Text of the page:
Live At Newport

Eddie Harris

Atlantic Records, 1970

REVIEW BY: Christopher Thelen


I'd like to break from the traditional review we run here for a minute or two, and share a brief story with you. (Hey, indulge me... it's my friggin' birthday, for Crissakes.)

When I was about three years old, I was given a 45 - from my parents or from my aunt, I can't remember. Supposedly, when "Children's Song" was put on my little record player, I would happily bounce around to the strange yet wonderful noises coming from the record. Much to my surprise, when I was preparing to move from my parents' home to my first rat-hole apartment, I found that record, and it still played.

I probably spent the next five years searching for the album it came from - Live At Newport by Eddie Harris. My daughter happened to be bouncing off the walls one day when we still lived in our last apartment, so I started to play some 45s for her, to no avail. Then, I put "Children's Song" on for her - and she stopped dead in her tracks, sat there, and listened to the entire song. It was a wonderful moment.my_heart_sings_the_harmony_web_ad_alt_250

About ten months ago, I finally located a copy of Live At Newport, and won the eBay auction for it. Much to my surprise, I found out the version of "Children's Song" I had grown up listening to was an edited version. It took me a long time to get used to the original version that Harris played at the Newport Jazz Festival in 1970, but nowadays, even the original version can make me cry. (I still have the original 45, and I treat it with kid gloves. I don't know how it's survived this long without me breaking it on accident, and I'm not about to get careless now.)

Side note: I found out the day I wrote this review that Live At Newport is now available again, paired up with Harris's 1971 release Instant Death. Where was this information five years ago, huh?!?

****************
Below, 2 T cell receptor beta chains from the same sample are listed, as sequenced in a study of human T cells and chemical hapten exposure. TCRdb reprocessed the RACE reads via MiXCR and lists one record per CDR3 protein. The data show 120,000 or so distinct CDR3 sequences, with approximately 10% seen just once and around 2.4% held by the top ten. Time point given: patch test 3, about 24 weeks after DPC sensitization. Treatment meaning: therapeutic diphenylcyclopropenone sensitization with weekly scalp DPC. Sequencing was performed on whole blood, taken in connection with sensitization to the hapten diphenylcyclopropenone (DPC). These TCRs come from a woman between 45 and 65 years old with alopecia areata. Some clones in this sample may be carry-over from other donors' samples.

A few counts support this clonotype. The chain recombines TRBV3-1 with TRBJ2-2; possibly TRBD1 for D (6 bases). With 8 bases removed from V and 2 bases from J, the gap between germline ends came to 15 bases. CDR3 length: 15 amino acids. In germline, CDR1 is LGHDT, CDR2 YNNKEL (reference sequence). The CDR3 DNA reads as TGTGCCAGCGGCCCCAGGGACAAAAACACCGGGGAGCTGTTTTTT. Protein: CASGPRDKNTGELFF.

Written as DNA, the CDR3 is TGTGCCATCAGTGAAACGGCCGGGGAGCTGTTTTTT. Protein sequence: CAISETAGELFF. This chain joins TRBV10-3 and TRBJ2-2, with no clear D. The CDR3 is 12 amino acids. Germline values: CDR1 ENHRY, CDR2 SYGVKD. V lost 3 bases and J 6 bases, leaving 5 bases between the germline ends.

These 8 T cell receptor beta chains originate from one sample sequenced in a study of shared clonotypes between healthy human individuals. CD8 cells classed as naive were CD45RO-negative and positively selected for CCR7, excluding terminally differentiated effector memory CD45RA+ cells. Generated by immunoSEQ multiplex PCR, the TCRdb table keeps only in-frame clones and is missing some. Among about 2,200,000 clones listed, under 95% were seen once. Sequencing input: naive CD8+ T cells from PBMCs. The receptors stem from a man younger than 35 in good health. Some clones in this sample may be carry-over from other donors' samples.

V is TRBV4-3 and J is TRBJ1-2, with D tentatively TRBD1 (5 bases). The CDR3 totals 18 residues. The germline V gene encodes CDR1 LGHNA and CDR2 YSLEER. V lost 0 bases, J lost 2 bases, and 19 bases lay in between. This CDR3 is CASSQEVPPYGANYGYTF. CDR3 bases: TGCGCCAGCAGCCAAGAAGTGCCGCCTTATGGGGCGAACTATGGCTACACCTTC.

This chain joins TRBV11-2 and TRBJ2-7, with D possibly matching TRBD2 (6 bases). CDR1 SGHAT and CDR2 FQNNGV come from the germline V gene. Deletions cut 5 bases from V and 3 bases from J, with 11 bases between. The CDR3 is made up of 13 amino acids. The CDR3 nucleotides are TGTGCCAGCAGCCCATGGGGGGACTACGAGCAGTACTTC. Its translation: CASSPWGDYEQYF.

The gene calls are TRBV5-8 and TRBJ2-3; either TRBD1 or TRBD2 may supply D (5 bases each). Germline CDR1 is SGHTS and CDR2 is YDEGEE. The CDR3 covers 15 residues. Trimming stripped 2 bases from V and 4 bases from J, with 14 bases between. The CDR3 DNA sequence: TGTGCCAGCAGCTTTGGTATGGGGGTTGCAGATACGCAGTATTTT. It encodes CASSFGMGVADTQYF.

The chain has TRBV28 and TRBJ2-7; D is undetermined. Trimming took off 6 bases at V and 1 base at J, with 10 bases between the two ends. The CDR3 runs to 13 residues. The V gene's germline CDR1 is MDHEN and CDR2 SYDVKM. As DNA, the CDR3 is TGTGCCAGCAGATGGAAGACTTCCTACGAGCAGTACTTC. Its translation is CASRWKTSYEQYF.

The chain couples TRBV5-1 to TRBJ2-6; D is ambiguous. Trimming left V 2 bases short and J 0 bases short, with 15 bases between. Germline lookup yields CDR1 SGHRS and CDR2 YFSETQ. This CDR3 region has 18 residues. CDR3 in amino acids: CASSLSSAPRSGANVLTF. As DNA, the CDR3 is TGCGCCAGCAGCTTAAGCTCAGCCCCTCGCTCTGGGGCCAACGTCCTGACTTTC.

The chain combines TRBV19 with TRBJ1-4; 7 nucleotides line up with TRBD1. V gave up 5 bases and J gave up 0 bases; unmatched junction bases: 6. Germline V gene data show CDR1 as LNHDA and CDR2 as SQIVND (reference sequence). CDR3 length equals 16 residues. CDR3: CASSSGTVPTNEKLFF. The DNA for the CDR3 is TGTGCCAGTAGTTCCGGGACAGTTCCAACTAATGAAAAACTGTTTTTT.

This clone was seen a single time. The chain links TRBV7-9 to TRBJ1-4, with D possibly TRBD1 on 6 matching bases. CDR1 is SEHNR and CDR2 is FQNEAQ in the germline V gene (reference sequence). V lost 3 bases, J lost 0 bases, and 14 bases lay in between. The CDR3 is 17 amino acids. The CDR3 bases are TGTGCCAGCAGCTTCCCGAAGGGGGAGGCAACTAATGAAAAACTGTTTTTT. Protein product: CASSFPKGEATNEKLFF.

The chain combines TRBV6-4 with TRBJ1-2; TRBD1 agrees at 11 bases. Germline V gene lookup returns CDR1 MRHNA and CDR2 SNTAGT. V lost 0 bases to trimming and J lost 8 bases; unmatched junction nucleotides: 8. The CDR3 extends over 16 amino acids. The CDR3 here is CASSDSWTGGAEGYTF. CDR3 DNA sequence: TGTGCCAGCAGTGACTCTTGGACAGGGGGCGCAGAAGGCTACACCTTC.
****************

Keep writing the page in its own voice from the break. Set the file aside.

I tell this story because this is one of the earliest memories I have when music was an important part of my life - and I'm in a reminiscing mood today, so why not? Plus, it gives me a great lead-in to the review of Live At Newport, which, I'm sorry to say, isn't the easiest album to get hooked into.

Harris might have been dwarfed in popularity by Miles Davis around this time, but both men were essentially doing the same thing in jazz, albeit on different roads. Both were working elements of funk into their music, though Harris seemed to want to preserve a more natural sound to his style, as evidenced on "Carry On Brother". There was also an element of gospel-like protest, heard on "Silent Majority" (featuring guest vocals by Eugene McDaniels, the song's writer) which challenged the audience to not accept the status quo.

But on some of the spacier moments, as heard on "Walk Soft" and "Don't You Know The Future's In Space," Harris and his bandmates seem to be aimlessly drifting. Yes, I know that such music is actually very carefully crafted, and I don't want to belittle that skill (which I know I could never do). But often, it doesn't sound like a natural flow as much free-form jazz has.

I still have some very fond memories of "Children's Song" which will never be dulled, and I have no regrets about adding Live At Newport to my collection. I guess I also shouldn't be surprised that the album didn't live up to the expectations I had harbored all these years. I guess something you wait that long for never does match up to how you imagine it.

2000 Christopher Thelen and "The Daily Vault". All rights reserved. Review or any portion may not be reproduced without written permission.

Rating: C+

User Rating: Not Yet Rated



© 2000 Christopher Thelen and The Daily Vault. All rights reserved. Review or any portion may not be reproduced without written permission. Cover art is the intellectual property of Atlantic Records, and is used for informational purposes only.